Shelby County Schools (SCS) may pay up to $480,000 for two racial justice and equity trainings offered by a social justice nonprofit. New Leaders, the nonprofit, offers trainings to develop equity-focused, anti-racist educational leaders, with an emphasis on teaching about race in the classroom and the end goal of achieving social justice.
The SCS Board of Education discussed the plan to contract this training during its Academic Performance Committee meeting on Monday.
SCS Deputy Superintendent of Schools and Academic Support Dr. Angela Whitelaw (pictured above) presented the two contracts during the meeting. The first, New Leaders’ PLC (Professional Learning Community) Scaling Best Practices, would cost up to $230,000. According to the presentation, SCS administered this first program last year, and impacted 25 elementary schools, 3 K-8 schools, and 9 middle schools.
The second program, New Leaders’ Leadership Network, would cost around $1.05 million. Just under $800,000 of that would come from external philanthropy and cost-sharing, according to the presentation. Whitelaw said that this program impacted around 300 teachers and 6,000 students last year.
As The Tennessee Star reported last month, the Tennessee General Assembly passed a bill effectively banning critical race theory from all K-12 schools. Although the new law doesn’t mention the words “critical race theory,” it does cover its main tenets:
(1) One race or sex is inherently superior to another race or sex;
(2) An individual, by virtue or the individual’s race or sex, is inherently privileged, racist, sexist, or oppressive, whether consciously or subconsciously;
(3) An individual should be discriminated against or receive adverse treatment because of the individual’s race or sex;
(4) An individual’s moral character is determined by the individual’s race or sex;
(5) An individual, by virtue or the individual’s race or sex, bears responsibility for actions committed in the past by other members of the same race or sex;
(6) An individual should feel discomfort, guilt, anguish, or another form of psychological distress solely because of the individual’s race or sex;
(7) A meritocracy is inherently racist or sexist, or designed by a particular race or sex to oppress members of another race or sex;
(8) This state or the United States is fundamentally or irredeemably racist or sexist;
(9) Promoting or advocating the violent overthrow of the United States government;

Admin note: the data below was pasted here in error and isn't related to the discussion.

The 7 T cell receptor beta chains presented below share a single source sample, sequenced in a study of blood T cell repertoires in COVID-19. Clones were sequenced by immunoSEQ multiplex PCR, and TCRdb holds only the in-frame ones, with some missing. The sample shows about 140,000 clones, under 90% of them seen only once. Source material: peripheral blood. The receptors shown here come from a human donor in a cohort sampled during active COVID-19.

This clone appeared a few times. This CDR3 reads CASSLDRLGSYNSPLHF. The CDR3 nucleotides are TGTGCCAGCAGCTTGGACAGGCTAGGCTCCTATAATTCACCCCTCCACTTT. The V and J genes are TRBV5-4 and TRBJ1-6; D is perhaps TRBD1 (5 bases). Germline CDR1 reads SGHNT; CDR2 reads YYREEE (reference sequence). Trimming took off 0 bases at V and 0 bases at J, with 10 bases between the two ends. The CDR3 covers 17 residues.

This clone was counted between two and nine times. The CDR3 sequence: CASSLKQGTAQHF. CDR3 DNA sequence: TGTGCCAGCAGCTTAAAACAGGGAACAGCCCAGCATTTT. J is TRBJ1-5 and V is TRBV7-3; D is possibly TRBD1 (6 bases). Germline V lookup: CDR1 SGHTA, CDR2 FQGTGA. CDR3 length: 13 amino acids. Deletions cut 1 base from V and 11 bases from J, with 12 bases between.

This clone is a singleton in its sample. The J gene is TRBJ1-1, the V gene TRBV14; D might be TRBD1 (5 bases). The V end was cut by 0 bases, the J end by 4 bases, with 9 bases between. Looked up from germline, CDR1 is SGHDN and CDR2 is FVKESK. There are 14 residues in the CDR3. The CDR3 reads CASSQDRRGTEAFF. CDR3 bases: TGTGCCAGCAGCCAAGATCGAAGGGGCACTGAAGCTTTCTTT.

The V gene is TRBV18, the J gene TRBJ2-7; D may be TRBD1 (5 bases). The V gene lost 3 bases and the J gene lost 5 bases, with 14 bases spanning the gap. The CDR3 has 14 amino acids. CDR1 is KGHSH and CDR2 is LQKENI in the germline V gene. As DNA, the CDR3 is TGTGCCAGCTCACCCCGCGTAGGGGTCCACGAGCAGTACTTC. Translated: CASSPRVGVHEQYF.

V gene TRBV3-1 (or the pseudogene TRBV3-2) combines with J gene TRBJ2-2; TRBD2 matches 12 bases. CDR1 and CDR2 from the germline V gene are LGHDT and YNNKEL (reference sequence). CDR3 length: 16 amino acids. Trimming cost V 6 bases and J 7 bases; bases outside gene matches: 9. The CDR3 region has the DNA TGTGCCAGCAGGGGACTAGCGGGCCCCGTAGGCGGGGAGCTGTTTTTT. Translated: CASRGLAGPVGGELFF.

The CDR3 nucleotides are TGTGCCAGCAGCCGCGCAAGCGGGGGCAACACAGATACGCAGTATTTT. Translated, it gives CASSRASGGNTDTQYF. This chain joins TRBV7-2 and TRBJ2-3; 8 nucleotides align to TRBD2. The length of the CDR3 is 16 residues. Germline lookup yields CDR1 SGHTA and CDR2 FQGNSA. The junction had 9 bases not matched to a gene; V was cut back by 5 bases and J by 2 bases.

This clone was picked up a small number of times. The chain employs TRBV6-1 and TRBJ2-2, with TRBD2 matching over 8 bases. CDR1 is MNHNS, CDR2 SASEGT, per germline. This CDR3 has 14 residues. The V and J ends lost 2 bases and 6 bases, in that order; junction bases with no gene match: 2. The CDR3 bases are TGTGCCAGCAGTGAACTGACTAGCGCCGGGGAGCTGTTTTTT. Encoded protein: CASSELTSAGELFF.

(10) Promoting division between, or resentment of, a race, sex, religion, creed, nonviolent political affiliation, social class, or class of people;
(11) Ascribing character traits, values, moral or ethical codes, privileges, or beliefs to a race or sex, or to an individual because of the individual’s race or sex;
(12) The rule of law does not exist, but instead is a series of power relationships and struggles among racial or other groups;
(13) All Americans are not created equal and are not endowed by their Creator with certain unalienable rights, including life, liberty, and the pursuit of happiness; or
(14) Governments should deny to any person with the government’s jurisdiction the equal protection of the law[.]
The Star noted last week that Education Commissioner Penny Schwinn promised to publish a compliance guide for educators by August 1.
New Leaders’ most recent content reflects their commitment to racial equity in education. In an article last month, New Leaders explained the importance of principals and other school leaders addressing systemic racism in schools. The nonprofit said leaders should adopt “culturally responsive” practices – a synonym for critical race theory.
Addressing systemic racism in schools does not have a singular fix. It remains an ongoing adaptive challenge, requiring leaders to engage in open dialogue. Principals need to create safe spaces for staff to surface internal biases and provide professional learning opportunities to build culturally responsive practices (Desravines, Aquino, and Fenton, 2016). How principals ensure equity of voice and coalesce their community around this work illustrates adaptive leadership.
The book cited in that article, “Breakthrough Principals: A Step-by-Step Guide to Building Stronger Schools,” was created by the nonprofit. The book asks principals how race influences their perception of students and teaching, and suggests that a regular dialogue around race creates more equitable schools.
“[P]rincipals work with staff to directly address the inequities identified within the school,” stated a passage in the book’s fourth chapter. “In this stage, you provide professional development that builds awareness among staff of how their income, educational attainment, race, gender, or sexual orientation influences their actions and attitudes, such as helping white teachers to be aware of their race and how that puts them in a position of power.” (emphasis added)
New Leaders’ other educator resources includes the 1619 Project, the Southern Poverty Law Center’s Learning for Justice, and the CNN and Sesame Street collaboration on racism.
Several of Big Tech’s biggest names are listed as New Leader donors: the Bill and Melinda Gates Foundation and the Chan Zuckerberg Initiative.
All of New Leaders’ tools and resources for educators are available here.
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